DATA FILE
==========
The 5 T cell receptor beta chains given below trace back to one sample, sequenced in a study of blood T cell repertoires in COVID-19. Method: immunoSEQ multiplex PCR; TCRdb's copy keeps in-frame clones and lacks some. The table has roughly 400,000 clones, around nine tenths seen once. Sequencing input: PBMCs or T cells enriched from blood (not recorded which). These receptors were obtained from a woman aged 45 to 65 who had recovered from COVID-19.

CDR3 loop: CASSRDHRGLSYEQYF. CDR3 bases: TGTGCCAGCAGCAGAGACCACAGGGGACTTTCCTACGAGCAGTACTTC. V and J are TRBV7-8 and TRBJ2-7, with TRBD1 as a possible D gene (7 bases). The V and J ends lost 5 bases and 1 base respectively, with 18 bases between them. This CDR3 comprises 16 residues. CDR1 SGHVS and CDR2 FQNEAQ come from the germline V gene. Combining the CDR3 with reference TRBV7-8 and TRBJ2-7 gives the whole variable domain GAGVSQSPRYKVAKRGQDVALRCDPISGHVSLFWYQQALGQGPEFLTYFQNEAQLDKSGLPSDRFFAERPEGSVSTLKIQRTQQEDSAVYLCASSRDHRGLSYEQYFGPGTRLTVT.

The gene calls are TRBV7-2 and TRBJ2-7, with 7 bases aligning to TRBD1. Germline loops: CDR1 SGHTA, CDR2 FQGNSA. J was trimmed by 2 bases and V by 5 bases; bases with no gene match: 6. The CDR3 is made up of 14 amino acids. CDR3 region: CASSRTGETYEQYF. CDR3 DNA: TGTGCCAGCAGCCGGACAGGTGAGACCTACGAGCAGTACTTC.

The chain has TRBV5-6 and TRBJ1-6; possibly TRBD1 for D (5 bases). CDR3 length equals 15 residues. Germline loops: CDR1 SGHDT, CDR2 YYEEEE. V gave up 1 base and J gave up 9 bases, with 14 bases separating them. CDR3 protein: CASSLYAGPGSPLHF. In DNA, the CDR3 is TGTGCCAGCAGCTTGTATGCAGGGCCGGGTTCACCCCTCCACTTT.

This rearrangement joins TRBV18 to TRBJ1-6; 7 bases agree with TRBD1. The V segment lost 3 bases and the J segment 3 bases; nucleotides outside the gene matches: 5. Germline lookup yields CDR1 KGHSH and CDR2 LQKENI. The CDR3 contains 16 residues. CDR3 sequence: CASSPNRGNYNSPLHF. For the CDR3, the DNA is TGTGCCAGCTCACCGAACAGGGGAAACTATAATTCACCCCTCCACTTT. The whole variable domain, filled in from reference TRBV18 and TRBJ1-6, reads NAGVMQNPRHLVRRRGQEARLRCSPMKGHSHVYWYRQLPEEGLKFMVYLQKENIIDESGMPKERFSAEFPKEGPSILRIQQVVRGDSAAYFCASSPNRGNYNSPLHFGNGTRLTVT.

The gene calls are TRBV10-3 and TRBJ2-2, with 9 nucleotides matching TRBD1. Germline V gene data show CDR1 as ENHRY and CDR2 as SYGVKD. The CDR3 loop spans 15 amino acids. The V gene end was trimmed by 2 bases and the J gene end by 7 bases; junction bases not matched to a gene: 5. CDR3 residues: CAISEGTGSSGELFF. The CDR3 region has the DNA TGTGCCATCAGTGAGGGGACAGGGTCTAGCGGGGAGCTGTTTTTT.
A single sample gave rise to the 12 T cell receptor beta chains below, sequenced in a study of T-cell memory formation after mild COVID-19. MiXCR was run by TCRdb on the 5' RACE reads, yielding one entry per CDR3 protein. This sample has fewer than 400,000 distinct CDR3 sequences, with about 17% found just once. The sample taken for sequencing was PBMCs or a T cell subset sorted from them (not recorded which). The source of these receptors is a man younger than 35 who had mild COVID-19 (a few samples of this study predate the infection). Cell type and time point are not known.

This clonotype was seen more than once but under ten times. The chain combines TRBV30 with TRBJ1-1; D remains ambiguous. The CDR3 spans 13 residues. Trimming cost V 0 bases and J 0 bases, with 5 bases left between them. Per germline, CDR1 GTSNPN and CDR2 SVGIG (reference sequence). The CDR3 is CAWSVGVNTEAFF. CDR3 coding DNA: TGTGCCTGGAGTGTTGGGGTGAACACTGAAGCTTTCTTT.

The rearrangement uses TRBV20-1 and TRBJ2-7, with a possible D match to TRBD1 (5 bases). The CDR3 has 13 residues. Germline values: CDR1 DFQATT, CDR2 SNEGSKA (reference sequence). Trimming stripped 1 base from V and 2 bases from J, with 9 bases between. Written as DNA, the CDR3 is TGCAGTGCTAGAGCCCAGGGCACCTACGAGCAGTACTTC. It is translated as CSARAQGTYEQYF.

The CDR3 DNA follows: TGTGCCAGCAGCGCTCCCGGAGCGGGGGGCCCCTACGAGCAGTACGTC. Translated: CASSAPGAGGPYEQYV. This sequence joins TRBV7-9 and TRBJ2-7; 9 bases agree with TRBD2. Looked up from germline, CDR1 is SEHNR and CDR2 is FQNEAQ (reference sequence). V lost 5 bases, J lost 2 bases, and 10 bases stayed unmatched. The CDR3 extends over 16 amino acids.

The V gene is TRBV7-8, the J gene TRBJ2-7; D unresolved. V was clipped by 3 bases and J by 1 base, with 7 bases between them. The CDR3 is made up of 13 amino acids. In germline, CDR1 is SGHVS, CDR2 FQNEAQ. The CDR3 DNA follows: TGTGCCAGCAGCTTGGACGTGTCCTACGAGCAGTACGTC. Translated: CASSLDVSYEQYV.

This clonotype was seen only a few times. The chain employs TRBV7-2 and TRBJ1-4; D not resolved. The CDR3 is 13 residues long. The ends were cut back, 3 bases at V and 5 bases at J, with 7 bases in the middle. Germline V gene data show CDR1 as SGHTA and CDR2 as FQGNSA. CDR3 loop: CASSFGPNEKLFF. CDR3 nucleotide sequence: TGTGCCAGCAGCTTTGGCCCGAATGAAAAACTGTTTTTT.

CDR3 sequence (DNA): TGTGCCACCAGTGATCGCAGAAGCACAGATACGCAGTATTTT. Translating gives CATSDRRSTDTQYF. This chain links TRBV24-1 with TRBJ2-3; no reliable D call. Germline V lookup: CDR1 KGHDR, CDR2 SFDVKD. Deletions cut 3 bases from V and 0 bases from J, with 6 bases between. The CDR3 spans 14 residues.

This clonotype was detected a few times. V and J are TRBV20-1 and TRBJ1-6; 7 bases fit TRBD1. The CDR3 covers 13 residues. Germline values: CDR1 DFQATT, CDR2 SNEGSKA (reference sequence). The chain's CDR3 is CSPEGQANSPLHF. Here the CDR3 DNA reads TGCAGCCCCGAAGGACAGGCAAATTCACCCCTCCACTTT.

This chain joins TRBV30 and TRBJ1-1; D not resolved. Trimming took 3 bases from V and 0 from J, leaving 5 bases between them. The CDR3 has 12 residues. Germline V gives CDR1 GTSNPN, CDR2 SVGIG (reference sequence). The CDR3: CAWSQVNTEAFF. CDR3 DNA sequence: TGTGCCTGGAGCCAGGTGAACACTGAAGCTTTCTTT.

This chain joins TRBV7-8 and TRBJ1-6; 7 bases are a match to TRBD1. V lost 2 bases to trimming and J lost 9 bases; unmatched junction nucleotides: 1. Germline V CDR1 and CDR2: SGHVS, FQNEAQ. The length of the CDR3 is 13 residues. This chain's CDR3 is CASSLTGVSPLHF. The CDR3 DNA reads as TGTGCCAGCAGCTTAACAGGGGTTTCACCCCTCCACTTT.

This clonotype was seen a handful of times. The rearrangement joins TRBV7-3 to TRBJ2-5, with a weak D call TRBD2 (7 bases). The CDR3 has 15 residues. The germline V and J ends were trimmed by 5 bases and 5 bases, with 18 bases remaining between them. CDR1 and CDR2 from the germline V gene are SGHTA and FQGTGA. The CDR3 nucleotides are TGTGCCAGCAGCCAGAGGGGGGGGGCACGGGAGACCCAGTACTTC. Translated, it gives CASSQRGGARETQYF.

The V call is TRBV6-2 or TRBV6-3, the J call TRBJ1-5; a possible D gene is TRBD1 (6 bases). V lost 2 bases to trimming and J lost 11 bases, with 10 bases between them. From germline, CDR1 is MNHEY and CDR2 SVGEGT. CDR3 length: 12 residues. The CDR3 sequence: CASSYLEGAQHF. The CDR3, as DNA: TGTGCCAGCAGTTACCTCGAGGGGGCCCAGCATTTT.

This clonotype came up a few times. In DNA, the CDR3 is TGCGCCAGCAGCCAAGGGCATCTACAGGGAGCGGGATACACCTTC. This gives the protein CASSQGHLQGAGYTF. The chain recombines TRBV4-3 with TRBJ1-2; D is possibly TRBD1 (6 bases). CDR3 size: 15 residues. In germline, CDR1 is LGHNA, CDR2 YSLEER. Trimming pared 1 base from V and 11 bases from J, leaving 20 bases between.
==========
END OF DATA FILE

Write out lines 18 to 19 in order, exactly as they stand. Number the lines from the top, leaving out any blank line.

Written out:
The V call is TRBV6-2 or TRBV6-3, the J call TRBJ1-5; a possible D gene is TRBD1 (6 bases). V lost 2 bases to trimming and J lost 11 bases, with 10 bases between them. From germline, CDR1 is MNHEY and CDR2 SVGEGT. CDR3 length: 12 residues. The CDR3 sequence: CASSYLEGAQHF. The CDR3, as DNA: TGTGCCAGCAGTTACCTCGAGGGGGCCCAGCATTTT.

This clonotype came up a few times. In DNA, the CDR3 is TGCGCCAGCAGCCAAGGGCATCTACAGGGAGCGGGATACACCTTC. This gives the protein CASSQGHLQGAGYTF. The chain recombines TRBV4-3 with TRBJ1-2; D is possibly TRBD1 (6 bases). CDR3 size: 15 residues. In germline, CDR1 is LGHNA, CDR2 YSLEER. Trimming pared 1 base from V and 11 bases from J, leaving 20 bases between.